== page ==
Ellipsometric measurements were carried out using an Accurion EP3 Variable Angle Auto-Nulling Spectroscopic Ellipsometry (VASE) system (Accurion GmbH, Germany) and the technique was used to determine the film thickness, index of refraction, , and extinction ratio, , both as functions of wavelength in the wavelength range from 400 nm to 900 nm. Ellipsometry relies on measuring two parameters, and , representing phase and amplitude information of polarized light, reflected off the surface of the film under study. The two optical parameters, and , are related to the Fresnel reflection coefficients and by the following equation [26]: where and are the Fresnel reflection coefficients for light with parallel and perpendicular polarizations with reference to the plane of incidence, respectively.

Ellipsometric parameters and obtained for films were plotted and fitted to optical models using an optical modeling software (EP4Model, Accurion Surface Analysis, GmbH, Göttingen, Germany). Optical modeling of all films is based on the Cauchy model, which is an expansion of the Sellmeier model, with the assumption that optical absorption is negligible. In that respect, the Cauchy model is only suitable for transparent oxides within a wavelength range away from any absorption band. The Cauchy model is also inconsistent with the Kramers-Kronig relation [26]. The Cauchy model is expressed in terms of energy by [27] where , , and are the Cauchy fitting terms. The above expression is valid for the transparent regime. The fitting parameters , , and are found by minimizing an error function that compares the experimental values of and against their values obtained from the optical model.

3. Results and Discussion

3.1. X-Ray Diffraction

Powder XRD data for the as-deposited and annealed films are shown in Figure 1. The XRD spectra reveal a film with an amorphous nature for the as-deposited sample (TAD). Crystallization to an anatase structure is observed for samples annealed at 500°C and above, as shown in Figure 1. The crystalline structure of the annealed films remains unchanged up to an annealing temperature of 800°C. For the sample annealed at 800°C (T800), more pronounced anatase peaks at and 37.8° are noticed. Interestingly, no rutile phase is evident in any of the films even for annealing temperatures as high as 800°C.

574738.fig.001
Figure 1: XRD patterns for as-deposited and annealed films.

The primary crystallite size calculated for annealed samples from the Scherrer equation is listed in Table 1. The crystallite size becomes larger as the annealing temperature increases. It was found that our films exhibited slower crystallization even at high annealing temperatures, when compared to other work in the literature [14, 28, 29]. What is also interesting is that no transformation from anatase to rutile was observed in any of our studied films. The observed crystallization behavior of the films under different annealing temperatures could be due to an unclear effect of substrate (as mentioned in [2, 11, 16]), due to the level of oxygen defects in the initially deposited films [25], or speculatively due to oxidation of the silicon substrate.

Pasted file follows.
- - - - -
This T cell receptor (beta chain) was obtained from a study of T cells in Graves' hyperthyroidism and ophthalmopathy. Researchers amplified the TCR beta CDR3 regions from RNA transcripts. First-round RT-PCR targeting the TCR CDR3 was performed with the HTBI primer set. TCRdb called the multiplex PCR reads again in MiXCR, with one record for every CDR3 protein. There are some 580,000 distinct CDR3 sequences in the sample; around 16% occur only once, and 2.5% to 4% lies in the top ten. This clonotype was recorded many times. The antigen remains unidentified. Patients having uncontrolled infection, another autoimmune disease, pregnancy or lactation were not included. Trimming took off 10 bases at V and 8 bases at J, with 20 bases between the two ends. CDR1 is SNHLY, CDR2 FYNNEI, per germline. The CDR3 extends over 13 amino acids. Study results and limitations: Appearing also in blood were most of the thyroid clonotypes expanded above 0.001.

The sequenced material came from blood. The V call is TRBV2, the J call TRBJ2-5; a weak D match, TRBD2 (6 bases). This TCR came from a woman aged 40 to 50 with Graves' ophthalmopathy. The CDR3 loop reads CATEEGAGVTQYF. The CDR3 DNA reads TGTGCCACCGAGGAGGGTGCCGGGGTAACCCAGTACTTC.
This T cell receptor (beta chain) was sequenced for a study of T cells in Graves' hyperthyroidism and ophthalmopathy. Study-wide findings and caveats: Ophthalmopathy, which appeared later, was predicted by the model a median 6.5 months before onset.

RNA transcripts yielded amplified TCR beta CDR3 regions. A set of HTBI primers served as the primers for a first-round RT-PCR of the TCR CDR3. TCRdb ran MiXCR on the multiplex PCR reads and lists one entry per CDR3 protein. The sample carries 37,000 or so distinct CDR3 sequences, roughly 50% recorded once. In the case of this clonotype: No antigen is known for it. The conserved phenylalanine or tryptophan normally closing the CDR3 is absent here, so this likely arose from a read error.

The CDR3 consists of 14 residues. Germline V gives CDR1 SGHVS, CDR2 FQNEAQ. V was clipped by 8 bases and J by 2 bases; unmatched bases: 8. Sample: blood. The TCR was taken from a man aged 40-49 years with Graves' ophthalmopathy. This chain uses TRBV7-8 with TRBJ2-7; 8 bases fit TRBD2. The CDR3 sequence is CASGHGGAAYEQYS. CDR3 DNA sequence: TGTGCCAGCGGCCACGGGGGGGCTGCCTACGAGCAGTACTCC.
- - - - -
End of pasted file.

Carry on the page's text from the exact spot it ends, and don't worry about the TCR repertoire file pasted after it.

tab1
Table 1: Summary of the structural and optical properties of TiO2 films characterized by XRD, AFM, SE, and spectrophotometry. Crystallite size for annealed samples calculated through the Scherrer equation. Roughness values for 1 μm × 1 μm AFM scans for TiO2 samples, as deposited and annealed at various temperatures. Layer thickness obtained from the single layer Cauchy model.

3.2. X-Ray Photoelectron Spectroscopy

XPS spectra for the Ti2p core levels and for oxygen O1s core electrons for all the samples are displayed in Figure 2. The Ti2p core level spectrum shows that titanium is present at the state corresponding to binding energies of 458.6 () 0.2 eV and 464.4 () 0.2 eV for the and peaks, respectively, for all films, as-deposited and annealed. Binding energies obtained are very close to those obtained in the literature for corresponding to [21, 25]. Furthermore, a Gaussian-Lorentzian curve was fitted to the experimental data showing a single peak Gaussian-Lorentzian profile, which reveals that titanium exists within all films as belonging to .

fig2
Figure 2: XPS spectrum for the titanium and oxygen O1s core electrons of the films.

The O1s spectrum shows two major peaks that were identified by a multipeak Gaussian-Lorentzian fit of the XPS spectrum in the energy range from 525 eV to 535 eV. The first major peak () occurred at 529.8 () 0.2 eV corresponding to O-Ti binding in the titanium oxide structure [21, 25]. Another O1s peak () is evident at around 530.9 () 0.2 eV for all annealed samples while the peak position for the as-deposited sample (TAD) is at 532 eV. Those peaks can be identified with hydrocarbon or hydroxy species present as contaminants on the surface [21, 25]. XPS spectra have also revealed a weak silicon peak at around 101.9 eV—not shown here—that can be due to sample preparation.

A detailed XPS study of films grown by sputtering in an oxygen rich environment from a target on crystalline silicon by Laidani et al. [25] revealed three main O1s peaks at binding energies of 529.75 eV, 531.01 eV, and 532.01 eV. The three peaks were identified as belonging to titanium oxide, hydroxy group binding to Ti and a carbon-oxygen type bonding from surface contamination, respectively.

A third smaller peak has been identified by the de-convolution of the overall O1s spectrum for the sample annealed at 600°C (T600) at a binding energy of 532.7 eV. This smaller peak is speculatively attributed to a silicon-oxygen bond [21, 30]. An XPS scan of the silicon Si2p spectrum—not shown here—shows a peak at 103.5 eV for sample T600 that can correspond to silicon oxide bonding.